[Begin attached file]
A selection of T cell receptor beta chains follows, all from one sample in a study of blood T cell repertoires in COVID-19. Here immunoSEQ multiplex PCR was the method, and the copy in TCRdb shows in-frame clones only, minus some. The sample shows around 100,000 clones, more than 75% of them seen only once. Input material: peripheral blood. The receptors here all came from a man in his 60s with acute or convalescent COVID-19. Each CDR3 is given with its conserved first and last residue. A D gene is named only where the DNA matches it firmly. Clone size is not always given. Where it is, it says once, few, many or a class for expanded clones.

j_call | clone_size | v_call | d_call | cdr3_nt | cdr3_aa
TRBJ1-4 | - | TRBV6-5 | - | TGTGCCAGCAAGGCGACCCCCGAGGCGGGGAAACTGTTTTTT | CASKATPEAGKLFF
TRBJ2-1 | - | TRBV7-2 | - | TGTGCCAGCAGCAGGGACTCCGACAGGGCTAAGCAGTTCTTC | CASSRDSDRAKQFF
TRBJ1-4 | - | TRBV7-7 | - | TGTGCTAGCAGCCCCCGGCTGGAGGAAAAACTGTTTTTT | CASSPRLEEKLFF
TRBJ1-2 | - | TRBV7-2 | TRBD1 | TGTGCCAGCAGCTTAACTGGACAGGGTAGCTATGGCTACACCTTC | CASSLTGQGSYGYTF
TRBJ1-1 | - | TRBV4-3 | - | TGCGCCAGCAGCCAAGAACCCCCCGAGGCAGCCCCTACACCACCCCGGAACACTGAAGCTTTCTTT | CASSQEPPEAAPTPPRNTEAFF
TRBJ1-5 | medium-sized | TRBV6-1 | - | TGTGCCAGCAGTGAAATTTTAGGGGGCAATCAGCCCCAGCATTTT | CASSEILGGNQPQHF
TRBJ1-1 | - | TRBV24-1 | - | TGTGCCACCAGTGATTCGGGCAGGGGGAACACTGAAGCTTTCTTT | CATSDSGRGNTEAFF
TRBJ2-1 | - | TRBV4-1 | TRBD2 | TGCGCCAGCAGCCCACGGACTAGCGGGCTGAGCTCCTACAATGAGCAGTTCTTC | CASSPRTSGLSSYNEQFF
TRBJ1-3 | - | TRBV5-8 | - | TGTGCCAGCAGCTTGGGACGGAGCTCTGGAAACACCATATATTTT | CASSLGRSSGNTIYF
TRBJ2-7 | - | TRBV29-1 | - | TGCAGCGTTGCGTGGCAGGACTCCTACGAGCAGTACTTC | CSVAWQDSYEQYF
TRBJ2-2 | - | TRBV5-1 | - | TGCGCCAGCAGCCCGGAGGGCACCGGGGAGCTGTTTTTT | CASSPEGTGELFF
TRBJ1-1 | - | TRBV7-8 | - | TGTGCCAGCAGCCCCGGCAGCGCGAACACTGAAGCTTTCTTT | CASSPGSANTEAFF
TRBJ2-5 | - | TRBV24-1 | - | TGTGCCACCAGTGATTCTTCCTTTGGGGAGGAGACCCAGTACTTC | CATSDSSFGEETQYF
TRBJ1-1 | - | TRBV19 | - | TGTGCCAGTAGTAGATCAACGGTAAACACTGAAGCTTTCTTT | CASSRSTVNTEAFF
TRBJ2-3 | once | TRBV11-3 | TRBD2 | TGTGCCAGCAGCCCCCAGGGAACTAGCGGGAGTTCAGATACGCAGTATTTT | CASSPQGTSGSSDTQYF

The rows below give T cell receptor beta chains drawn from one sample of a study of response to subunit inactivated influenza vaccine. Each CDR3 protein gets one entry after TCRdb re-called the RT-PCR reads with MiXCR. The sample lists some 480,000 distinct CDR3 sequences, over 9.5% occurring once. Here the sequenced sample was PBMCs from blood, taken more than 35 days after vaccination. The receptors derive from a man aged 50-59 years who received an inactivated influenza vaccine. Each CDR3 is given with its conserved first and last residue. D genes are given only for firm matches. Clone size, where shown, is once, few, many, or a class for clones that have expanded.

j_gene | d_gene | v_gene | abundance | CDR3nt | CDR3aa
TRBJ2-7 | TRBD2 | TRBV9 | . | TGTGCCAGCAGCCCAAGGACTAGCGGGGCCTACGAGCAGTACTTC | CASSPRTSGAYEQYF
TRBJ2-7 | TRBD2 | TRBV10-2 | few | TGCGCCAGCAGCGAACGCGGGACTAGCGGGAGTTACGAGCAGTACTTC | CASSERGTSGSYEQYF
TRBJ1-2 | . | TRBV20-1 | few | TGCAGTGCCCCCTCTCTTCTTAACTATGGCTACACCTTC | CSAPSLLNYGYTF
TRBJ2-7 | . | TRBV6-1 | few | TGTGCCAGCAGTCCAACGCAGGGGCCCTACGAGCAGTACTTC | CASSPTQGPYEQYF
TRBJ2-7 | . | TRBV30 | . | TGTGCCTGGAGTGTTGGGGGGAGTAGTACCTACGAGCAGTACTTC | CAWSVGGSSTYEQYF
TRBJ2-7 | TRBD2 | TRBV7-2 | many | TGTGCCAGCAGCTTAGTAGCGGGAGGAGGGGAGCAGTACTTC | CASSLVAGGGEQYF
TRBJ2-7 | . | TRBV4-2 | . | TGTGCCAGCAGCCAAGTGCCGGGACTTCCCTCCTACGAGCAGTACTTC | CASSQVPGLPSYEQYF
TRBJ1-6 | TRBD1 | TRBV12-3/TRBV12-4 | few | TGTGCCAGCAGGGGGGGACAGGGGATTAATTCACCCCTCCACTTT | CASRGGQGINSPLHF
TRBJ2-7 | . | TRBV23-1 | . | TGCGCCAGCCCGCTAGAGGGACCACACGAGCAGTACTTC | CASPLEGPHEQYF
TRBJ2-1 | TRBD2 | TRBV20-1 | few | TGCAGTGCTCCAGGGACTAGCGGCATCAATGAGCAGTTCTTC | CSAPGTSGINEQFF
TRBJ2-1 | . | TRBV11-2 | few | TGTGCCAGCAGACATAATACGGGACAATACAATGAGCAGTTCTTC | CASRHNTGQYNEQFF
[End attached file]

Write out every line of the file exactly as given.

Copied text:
A selection of T cell receptor beta chains follows, all from one sample in a study of blood T cell repertoires in COVID-19. Here immunoSEQ multiplex PCR was the method, and the copy in TCRdb shows in-frame clones only, minus some. The sample shows around 100,000 clones, more than 75% of them seen only once. Input material: peripheral blood. The receptors here all came from a man in his 60s with acute or convalescent COVID-19. Each CDR3 is given with its conserved first and last residue. A D gene is named only where the DNA matches it firmly. Clone size is not always given. Where it is, it says once, few, many or a class for expanded clones.

j_call | clone_size | v_call | d_call | cdr3_nt | cdr3_aa
TRBJ1-4 | - | TRBV6-5 | - | TGTGCCAGCAAGGCGACCCCCGAGGCGGGGAAACTGTTTTTT | CASKATPEAGKLFF
TRBJ2-1 | - | TRBV7-2 | - | TGTGCCAGCAGCAGGGACTCCGACAGGGCTAAGCAGTTCTTC | CASSRDSDRAKQFF
TRBJ1-4 | - | TRBV7-7 | - | TGTGCTAGCAGCCCCCGGCTGGAGGAAAAACTGTTTTTT | CASSPRLEEKLFF
TRBJ1-2 | - | TRBV7-2 | TRBD1 | TGTGCCAGCAGCTTAACTGGACAGGGTAGCTATGGCTACACCTTC | CASSLTGQGSYGYTF
TRBJ1-1 | - | TRBV4-3 | - | TGCGCCAGCAGCCAAGAACCCCCCGAGGCAGCCCCTACACCACCCCGGAACACTGAAGCTTTCTTT | CASSQEPPEAAPTPPRNTEAFF
TRBJ1-5 | medium-sized | TRBV6-1 | - | TGTGCCAGCAGTGAAATTTTAGGGGGCAATCAGCCCCAGCATTTT | CASSEILGGNQPQHF
TRBJ1-1 | - | TRBV24-1 | - | TGTGCCACCAGTGATTCGGGCAGGGGGAACACTGAAGCTTTCTTT | CATSDSGRGNTEAFF
TRBJ2-1 | - | TRBV4-1 | TRBD2 | TGCGCCAGCAGCCCACGGACTAGCGGGCTGAGCTCCTACAATGAGCAGTTCTTC | CASSPRTSGLSSYNEQFF
TRBJ1-3 | - | TRBV5-8 | - | TGTGCCAGCAGCTTGGGACGGAGCTCTGGAAACACCATATATTTT | CASSLGRSSGNTIYF
TRBJ2-7 | - | TRBV29-1 | - | TGCAGCGTTGCGTGGCAGGACTCCTACGAGCAGTACTTC | CSVAWQDSYEQYF
TRBJ2-2 | - | TRBV5-1 | - | TGCGCCAGCAGCCCGGAGGGCACCGGGGAGCTGTTTTTT | CASSPEGTGELFF
TRBJ1-1 | - | TRBV7-8 | - | TGTGCCAGCAGCCCCGGCAGCGCGAACACTGAAGCTTTCTTT | CASSPGSANTEAFF
TRBJ2-5 | - | TRBV24-1 | - | TGTGCCACCAGTGATTCTTCCTTTGGGGAGGAGACCCAGTACTTC | CATSDSSFGEETQYF
TRBJ1-1 | - | TRBV19 | - | TGTGCCAGTAGTAGATCAACGGTAAACACTGAAGCTTTCTTT | CASSRSTVNTEAFF
TRBJ2-3 | once | TRBV11-3 | TRBD2 | TGTGCCAGCAGCCCCCAGGGAACTAGCGGGAGTTCAGATACGCAGTATTTT | CASSPQGTSGSSDTQYF

The rows below give T cell receptor beta chains drawn from one sample of a study of response to subunit inactivated influenza vaccine. Each CDR3 protein gets one entry after TCRdb re-called the RT-PCR reads with MiXCR. The sample lists some 480,000 distinct CDR3 sequences, over 9.5% occurring once. Here the sequenced sample was PBMCs from blood, taken more than 35 days after vaccination. The receptors derive from a man aged 50-59 years who received an inactivated influenza vaccine. Each CDR3 is given with its conserved first and last residue. D genes are given only for firm matches. Clone size, where shown, is once, few, many, or a class for clones that have expanded.

j_gene | d_gene | v_gene | abundance | CDR3nt | CDR3aa
TRBJ2-7 | TRBD2 | TRBV9 | . | TGTGCCAGCAGCCCAAGGACTAGCGGGGCCTACGAGCAGTACTTC | CASSPRTSGAYEQYF
TRBJ2-7 | TRBD2 | TRBV10-2 | few | TGCGCCAGCAGCGAACGCGGGACTAGCGGGAGTTACGAGCAGTACTTC | CASSERGTSGSYEQYF
TRBJ1-2 | . | TRBV20-1 | few | TGCAGTGCCCCCTCTCTTCTTAACTATGGCTACACCTTC | CSAPSLLNYGYTF
TRBJ2-7 | . | TRBV6-1 | few | TGTGCCAGCAGTCCAACGCAGGGGCCCTACGAGCAGTACTTC | CASSPTQGPYEQYF
TRBJ2-7 | . | TRBV30 | . | TGTGCCTGGAGTGTTGGGGGGAGTAGTACCTACGAGCAGTACTTC | CAWSVGGSSTYEQYF
TRBJ2-7 | TRBD2 | TRBV7-2 | many | TGTGCCAGCAGCTTAGTAGCGGGAGGAGGGGAGCAGTACTTC | CASSLVAGGGEQYF
TRBJ2-7 | . | TRBV4-2 | . | TGTGCCAGCAGCCAAGTGCCGGGACTTCCCTCCTACGAGCAGTACTTC | CASSQVPGLPSYEQYF
TRBJ1-6 | TRBD1 | TRBV12-3/TRBV12-4 | few | TGTGCCAGCAGGGGGGGACAGGGGATTAATTCACCCCTCCACTTT | CASRGGQGINSPLHF
TRBJ2-7 | . | TRBV23-1 | . | TGCGCCAGCCCGCTAGAGGGACCACACGAGCAGTACTTC | CASPLEGPHEQYF
TRBJ2-1 | TRBD2 | TRBV20-1 | few | TGCAGTGCTCCAGGGACTAGCGGCATCAATGAGCAGTTCTTC | CSAPGTSGINEQFF
TRBJ2-1 | . | TRBV11-2 | few | TGTGCCAGCAGACATAATACGGGACAATACAATGAGCAGTTCTTC | CASRHNTGQYNEQFF